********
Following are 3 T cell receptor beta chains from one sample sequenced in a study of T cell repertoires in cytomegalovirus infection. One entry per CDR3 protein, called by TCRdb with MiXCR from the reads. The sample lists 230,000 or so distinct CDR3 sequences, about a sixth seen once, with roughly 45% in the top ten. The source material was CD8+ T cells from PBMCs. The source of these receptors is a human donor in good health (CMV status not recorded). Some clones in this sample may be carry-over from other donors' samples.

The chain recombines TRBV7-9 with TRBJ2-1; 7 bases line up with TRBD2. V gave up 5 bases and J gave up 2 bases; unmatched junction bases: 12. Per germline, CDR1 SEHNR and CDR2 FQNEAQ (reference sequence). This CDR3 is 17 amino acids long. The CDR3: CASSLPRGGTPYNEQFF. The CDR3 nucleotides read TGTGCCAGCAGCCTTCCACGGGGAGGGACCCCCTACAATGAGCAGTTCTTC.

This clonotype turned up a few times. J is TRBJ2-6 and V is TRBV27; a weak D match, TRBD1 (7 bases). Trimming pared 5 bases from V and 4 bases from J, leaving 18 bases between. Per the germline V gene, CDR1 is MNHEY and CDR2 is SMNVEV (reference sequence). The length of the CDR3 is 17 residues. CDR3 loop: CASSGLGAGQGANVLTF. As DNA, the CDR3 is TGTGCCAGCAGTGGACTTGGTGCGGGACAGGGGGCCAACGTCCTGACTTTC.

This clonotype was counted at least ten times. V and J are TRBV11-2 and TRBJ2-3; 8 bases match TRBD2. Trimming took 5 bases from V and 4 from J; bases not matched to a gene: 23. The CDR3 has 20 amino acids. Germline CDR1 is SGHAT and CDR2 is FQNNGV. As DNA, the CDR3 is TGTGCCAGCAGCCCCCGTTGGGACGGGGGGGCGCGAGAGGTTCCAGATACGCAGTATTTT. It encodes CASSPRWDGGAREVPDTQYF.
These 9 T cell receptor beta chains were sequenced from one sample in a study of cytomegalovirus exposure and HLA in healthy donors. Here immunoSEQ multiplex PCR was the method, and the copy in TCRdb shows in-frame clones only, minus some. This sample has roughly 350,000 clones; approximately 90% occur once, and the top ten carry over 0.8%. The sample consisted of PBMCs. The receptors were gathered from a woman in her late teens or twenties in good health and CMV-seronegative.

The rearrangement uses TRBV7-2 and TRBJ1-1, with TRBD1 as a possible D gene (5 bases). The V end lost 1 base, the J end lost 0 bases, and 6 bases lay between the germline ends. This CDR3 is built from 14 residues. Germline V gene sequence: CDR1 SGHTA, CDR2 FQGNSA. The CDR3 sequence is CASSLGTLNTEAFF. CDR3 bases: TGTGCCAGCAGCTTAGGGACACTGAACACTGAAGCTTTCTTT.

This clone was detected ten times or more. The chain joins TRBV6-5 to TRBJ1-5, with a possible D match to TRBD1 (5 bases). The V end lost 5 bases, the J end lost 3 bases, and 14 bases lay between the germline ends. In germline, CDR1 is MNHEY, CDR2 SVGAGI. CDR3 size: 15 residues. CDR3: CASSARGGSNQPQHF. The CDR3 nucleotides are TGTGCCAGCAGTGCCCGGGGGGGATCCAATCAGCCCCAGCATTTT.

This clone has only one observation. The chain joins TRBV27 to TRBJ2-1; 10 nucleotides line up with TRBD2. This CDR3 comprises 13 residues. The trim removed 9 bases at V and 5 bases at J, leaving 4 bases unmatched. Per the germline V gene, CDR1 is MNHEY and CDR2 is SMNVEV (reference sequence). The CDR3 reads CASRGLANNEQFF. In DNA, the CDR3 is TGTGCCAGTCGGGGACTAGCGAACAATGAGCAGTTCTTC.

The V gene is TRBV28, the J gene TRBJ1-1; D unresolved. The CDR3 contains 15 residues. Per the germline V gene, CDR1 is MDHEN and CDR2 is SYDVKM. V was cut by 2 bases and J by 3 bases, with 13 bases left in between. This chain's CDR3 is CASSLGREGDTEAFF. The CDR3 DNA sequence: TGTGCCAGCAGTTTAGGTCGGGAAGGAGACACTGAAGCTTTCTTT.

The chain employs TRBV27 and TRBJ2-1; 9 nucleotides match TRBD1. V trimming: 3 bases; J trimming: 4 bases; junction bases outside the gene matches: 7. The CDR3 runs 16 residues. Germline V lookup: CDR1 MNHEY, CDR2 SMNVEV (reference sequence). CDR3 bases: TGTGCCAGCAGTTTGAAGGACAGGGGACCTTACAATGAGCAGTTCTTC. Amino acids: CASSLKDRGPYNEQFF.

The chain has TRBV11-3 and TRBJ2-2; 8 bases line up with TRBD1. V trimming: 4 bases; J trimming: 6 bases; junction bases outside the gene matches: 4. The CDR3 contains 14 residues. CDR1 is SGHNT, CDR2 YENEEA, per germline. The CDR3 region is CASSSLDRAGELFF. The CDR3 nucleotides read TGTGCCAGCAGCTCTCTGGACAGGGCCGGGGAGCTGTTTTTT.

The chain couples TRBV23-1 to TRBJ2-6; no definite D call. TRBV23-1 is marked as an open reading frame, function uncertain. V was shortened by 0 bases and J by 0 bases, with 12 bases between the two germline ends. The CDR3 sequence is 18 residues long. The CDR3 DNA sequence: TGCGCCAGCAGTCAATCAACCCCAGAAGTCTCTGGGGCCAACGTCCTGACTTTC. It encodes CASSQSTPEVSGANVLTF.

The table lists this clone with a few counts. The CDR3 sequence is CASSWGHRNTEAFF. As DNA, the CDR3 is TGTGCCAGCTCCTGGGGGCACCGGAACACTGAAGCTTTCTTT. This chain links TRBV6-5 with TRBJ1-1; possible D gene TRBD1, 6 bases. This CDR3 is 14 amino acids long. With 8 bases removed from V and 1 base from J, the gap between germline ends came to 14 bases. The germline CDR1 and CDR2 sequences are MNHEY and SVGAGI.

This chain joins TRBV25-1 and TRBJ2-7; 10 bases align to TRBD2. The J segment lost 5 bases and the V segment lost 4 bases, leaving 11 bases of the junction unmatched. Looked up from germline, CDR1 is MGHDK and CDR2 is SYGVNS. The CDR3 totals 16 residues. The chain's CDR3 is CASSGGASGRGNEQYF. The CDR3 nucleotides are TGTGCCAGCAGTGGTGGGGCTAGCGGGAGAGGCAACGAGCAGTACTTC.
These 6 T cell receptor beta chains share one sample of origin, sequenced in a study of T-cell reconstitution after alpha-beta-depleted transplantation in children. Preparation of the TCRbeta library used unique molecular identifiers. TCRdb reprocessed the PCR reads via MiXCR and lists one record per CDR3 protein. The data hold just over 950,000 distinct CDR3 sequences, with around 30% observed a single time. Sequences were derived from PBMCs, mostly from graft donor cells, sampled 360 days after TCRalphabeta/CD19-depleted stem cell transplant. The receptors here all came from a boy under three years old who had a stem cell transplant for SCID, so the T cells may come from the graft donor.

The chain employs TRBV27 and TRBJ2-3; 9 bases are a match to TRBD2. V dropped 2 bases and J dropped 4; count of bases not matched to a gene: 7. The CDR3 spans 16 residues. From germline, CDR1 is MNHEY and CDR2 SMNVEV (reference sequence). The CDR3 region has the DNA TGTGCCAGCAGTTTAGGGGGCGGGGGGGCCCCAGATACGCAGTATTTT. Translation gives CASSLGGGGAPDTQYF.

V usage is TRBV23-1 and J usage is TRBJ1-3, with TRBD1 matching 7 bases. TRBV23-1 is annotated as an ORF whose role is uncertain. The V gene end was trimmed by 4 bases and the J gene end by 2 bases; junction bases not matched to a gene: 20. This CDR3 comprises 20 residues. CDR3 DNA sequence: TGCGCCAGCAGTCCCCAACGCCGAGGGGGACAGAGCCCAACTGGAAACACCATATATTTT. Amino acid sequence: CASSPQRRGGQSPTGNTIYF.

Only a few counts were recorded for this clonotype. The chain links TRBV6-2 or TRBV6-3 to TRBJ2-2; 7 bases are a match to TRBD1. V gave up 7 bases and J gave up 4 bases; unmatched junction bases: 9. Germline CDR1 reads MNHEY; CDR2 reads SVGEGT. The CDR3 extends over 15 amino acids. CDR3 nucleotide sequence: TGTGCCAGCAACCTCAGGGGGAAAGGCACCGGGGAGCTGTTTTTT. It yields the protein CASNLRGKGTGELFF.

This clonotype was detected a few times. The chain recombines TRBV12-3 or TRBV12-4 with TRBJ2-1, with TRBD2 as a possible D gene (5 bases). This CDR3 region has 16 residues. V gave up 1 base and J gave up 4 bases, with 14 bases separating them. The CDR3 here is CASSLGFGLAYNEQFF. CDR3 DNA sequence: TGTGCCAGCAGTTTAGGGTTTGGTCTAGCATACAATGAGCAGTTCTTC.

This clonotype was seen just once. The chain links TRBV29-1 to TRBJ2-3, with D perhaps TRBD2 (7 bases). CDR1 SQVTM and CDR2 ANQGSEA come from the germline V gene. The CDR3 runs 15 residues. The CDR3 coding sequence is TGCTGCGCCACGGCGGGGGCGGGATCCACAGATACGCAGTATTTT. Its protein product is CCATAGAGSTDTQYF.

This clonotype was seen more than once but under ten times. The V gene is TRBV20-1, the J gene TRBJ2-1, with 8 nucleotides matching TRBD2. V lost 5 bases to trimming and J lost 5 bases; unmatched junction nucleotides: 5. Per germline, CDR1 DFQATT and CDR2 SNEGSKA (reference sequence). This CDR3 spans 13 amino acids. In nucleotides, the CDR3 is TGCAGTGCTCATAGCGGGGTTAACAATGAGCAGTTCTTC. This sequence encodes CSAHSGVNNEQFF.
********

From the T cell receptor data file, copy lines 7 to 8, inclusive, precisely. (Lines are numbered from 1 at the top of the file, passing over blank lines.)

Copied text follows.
This clone was detected ten times or more. The chain joins TRBV6-5 to TRBJ1-5, with a possible D match to TRBD1 (5 bases). The V end lost 5 bases, the J end lost 3 bases, and 14 bases lay between the germline ends. In germline, CDR1 is MNHEY, CDR2 SVGAGI. CDR3 size: 15 residues. CDR3: CASSARGGSNQPQHF. The CDR3 nucleotides are TGTGCCAGCAGTGCCCGGGGGGGATCCAATCAGCCCCAGCATTTT.

This clone has only one observation. The chain joins TRBV27 to TRBJ2-1; 10 nucleotides line up with TRBD2. This CDR3 comprises 13 residues. The trim removed 9 bases at V and 5 bases at J, leaving 4 bases unmatched. Per the germline V gene, CDR1 is MNHEY and CDR2 is SMNVEV (reference sequence). The CDR3 reads CASRGLANNEQFF. In DNA, the CDR3 is TGTGCCAGTCGGGGACTAGCGAACAATGAGCAGTTCTTC.